The fairgrounds became a hub for the burgeoning Southern California car culture in the 1950s when the National Hot Rod Association was founded and a drag strip was built there. The drag strip is still there on the west side of the property, and the Wally Parks NHRA Motorsports Museum to the southeast showcases about 100 cars of interest inside its walls.

The NHRA’s lease will expire in two years, but a representative of the organization said it hopes to continue that relationship far into the future. The group said it will work hand in hand with Santana on its future plan, with potential to continue educational and youth training partnerships.

“It’s a great relationship and we support Miguel with his strategic plan,” said Glen Cromwell, senior vice president of marketing for the NHRA.

Fairplex has continued to celebrate agriculture and livestock at the fair, and also has a signature learning center program called the Farm, which holds farm-to-table dinners and educational programs for the community.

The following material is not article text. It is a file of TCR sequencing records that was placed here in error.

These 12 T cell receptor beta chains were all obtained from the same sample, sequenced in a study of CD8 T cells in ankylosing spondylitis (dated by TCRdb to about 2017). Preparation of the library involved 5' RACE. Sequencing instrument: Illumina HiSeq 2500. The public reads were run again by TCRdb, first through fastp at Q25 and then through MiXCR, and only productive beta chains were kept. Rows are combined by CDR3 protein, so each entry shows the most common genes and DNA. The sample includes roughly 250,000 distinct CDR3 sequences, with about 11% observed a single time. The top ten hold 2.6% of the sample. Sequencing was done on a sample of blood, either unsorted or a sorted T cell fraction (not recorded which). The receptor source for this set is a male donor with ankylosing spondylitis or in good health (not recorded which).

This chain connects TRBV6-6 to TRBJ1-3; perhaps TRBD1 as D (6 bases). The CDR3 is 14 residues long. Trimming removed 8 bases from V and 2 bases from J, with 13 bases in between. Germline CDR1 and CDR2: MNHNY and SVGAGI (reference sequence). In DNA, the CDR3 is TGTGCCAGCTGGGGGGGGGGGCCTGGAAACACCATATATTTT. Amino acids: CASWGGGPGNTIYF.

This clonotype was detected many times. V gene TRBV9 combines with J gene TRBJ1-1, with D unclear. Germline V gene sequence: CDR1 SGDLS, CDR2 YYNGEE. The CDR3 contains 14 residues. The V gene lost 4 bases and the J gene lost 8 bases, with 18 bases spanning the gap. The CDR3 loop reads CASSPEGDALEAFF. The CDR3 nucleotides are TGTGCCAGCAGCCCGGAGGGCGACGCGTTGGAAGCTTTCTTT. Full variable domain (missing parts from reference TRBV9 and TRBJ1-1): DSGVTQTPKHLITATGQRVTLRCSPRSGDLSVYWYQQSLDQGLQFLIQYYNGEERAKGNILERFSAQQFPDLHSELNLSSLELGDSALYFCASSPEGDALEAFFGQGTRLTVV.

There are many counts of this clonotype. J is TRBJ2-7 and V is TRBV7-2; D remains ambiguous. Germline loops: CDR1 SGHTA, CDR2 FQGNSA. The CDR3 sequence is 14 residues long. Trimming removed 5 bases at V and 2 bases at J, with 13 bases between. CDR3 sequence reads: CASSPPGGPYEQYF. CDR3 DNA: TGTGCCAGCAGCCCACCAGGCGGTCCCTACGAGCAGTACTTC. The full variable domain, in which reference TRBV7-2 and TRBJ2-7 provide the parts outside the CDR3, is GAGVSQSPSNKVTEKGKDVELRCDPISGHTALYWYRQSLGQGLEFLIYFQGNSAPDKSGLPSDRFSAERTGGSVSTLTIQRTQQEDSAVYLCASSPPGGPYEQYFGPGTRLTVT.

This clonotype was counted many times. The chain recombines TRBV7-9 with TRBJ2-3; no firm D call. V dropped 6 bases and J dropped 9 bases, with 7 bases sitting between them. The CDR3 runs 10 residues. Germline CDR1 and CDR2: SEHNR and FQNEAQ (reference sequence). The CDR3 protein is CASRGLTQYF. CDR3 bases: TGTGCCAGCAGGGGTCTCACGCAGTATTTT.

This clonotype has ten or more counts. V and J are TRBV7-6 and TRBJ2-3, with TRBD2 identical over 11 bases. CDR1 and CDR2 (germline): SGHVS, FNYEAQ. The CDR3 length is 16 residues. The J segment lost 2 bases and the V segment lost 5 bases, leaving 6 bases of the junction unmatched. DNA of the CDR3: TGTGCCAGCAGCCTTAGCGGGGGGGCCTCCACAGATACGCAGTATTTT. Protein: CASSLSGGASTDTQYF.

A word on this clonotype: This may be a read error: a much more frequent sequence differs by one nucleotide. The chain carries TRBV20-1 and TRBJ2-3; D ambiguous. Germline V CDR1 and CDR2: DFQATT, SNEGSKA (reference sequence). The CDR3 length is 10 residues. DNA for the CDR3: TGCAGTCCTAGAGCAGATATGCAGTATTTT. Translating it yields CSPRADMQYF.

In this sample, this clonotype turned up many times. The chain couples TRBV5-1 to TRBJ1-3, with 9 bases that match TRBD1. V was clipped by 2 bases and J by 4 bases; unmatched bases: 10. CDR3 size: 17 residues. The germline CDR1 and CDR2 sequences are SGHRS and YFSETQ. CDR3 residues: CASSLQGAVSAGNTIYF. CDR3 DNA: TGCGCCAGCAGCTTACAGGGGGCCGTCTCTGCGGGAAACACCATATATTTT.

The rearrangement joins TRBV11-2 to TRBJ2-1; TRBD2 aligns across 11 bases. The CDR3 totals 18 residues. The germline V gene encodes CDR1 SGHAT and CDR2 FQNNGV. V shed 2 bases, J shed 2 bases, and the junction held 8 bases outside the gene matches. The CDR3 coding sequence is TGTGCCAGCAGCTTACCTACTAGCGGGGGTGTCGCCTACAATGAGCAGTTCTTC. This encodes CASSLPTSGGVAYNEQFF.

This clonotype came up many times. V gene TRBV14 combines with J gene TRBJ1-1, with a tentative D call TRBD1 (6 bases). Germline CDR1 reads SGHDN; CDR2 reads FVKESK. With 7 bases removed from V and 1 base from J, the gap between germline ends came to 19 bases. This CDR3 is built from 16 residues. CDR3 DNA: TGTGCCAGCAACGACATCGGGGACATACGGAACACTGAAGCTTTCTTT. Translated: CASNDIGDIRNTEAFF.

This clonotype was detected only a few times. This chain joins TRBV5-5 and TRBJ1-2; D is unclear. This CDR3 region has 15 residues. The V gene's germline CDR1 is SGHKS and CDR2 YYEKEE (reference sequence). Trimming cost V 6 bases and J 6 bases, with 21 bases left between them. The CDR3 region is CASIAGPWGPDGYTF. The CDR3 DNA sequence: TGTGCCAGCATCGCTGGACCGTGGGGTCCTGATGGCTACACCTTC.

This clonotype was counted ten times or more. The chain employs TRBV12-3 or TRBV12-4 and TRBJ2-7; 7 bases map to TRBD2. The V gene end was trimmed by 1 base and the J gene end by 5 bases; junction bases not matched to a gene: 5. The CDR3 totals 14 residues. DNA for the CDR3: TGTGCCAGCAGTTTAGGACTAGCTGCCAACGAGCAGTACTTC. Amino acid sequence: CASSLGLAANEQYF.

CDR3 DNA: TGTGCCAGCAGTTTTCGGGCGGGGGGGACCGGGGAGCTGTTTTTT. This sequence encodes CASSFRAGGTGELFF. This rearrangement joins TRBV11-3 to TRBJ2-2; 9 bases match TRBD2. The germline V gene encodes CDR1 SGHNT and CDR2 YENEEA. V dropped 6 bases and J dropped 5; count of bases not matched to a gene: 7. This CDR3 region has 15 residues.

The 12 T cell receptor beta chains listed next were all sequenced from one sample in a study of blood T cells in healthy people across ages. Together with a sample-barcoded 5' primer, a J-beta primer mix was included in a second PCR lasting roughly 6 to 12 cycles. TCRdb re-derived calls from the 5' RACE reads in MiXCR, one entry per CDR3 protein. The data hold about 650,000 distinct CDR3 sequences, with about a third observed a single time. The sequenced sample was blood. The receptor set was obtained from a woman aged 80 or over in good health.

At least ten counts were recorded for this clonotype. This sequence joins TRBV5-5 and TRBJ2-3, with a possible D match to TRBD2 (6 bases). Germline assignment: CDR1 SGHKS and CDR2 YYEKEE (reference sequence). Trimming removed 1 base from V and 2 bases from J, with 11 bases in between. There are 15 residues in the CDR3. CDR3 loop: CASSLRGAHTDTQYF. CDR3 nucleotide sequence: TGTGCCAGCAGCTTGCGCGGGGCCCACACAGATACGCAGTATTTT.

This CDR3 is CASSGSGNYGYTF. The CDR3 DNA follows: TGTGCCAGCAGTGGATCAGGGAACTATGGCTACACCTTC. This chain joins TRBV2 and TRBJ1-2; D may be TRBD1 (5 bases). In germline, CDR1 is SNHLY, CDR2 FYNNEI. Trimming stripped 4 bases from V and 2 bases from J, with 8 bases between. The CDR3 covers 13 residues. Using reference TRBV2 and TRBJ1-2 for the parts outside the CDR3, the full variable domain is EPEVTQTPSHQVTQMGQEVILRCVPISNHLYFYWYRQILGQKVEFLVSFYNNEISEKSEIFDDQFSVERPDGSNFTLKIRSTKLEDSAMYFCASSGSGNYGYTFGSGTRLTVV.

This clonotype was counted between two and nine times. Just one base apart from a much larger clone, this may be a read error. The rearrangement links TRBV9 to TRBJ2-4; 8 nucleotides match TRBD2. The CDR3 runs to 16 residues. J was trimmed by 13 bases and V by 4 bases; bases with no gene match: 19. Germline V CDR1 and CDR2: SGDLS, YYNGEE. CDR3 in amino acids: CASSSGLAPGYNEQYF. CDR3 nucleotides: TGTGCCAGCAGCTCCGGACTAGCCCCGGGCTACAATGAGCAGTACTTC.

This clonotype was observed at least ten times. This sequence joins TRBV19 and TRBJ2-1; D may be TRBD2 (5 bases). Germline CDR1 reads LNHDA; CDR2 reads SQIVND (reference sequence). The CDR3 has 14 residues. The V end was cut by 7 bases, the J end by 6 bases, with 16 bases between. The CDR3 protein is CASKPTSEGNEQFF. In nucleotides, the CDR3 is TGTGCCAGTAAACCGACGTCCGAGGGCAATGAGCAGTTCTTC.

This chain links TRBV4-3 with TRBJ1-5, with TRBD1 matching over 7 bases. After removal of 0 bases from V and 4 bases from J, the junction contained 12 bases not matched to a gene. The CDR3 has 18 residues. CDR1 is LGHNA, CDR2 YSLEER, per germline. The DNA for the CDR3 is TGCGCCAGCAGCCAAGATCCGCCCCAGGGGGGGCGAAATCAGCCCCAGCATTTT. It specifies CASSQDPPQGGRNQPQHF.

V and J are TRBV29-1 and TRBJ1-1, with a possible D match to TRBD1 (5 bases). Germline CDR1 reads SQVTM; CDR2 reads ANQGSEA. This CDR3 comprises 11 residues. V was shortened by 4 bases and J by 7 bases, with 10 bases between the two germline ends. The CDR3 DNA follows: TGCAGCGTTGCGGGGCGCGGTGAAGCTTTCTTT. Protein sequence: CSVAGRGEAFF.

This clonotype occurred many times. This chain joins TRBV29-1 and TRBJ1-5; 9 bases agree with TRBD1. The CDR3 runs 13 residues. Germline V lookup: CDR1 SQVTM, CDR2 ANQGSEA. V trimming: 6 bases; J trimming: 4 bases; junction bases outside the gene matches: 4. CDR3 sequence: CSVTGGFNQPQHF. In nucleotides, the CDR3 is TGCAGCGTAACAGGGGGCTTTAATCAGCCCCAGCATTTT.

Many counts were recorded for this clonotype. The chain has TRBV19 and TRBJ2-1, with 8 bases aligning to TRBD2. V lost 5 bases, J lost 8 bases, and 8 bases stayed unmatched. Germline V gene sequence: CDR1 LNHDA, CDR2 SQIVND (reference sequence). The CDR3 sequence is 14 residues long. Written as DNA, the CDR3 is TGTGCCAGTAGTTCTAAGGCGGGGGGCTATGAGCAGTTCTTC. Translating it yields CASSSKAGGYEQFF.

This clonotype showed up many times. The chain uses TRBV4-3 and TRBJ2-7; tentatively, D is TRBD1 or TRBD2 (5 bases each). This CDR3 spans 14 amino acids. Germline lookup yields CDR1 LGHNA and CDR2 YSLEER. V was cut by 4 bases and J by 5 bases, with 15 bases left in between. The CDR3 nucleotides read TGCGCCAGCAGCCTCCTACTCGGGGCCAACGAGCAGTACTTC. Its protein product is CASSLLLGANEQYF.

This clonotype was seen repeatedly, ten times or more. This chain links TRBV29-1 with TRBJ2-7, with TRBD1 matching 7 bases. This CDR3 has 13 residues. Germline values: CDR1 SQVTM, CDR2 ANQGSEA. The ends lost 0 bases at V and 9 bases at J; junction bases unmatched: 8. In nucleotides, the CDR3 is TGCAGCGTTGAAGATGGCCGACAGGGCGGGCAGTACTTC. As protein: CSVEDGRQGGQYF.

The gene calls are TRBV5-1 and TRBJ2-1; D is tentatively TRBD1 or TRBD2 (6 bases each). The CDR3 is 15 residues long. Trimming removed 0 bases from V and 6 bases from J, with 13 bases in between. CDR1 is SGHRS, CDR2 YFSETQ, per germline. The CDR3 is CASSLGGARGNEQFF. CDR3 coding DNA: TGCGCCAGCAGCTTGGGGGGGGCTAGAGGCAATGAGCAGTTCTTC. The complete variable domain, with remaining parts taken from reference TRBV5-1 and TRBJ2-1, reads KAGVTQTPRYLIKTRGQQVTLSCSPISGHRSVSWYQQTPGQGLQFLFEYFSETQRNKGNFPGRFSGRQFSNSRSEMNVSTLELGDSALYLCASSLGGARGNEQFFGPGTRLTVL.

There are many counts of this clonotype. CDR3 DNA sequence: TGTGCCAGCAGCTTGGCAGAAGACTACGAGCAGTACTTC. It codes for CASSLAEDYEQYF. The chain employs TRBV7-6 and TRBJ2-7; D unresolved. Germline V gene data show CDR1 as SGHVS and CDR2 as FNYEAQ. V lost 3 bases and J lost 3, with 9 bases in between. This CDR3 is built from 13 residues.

The campus also hosts a career training center for youth, a child development center for local families, a 244-room Sheraton Fairplex Hotel and conference center, a soccer field, an RV park, and the Finish Line bar and grill restaurant.

New leadership

The fair association hired Santana in January after a pair of controversies.

The Fairplex’s former chief executive, James Henwood Jr., stepped down from his post last year after a Los Angeles Times report on the association’s federal tax records revealed the former executive received more than $1 million in compensation in 2014.

Then a state audit in November concluded the county allowed the association to exclude hotel revenue from its rent calculation, relinquishing more than $6 million in rent from 2006 to 2015.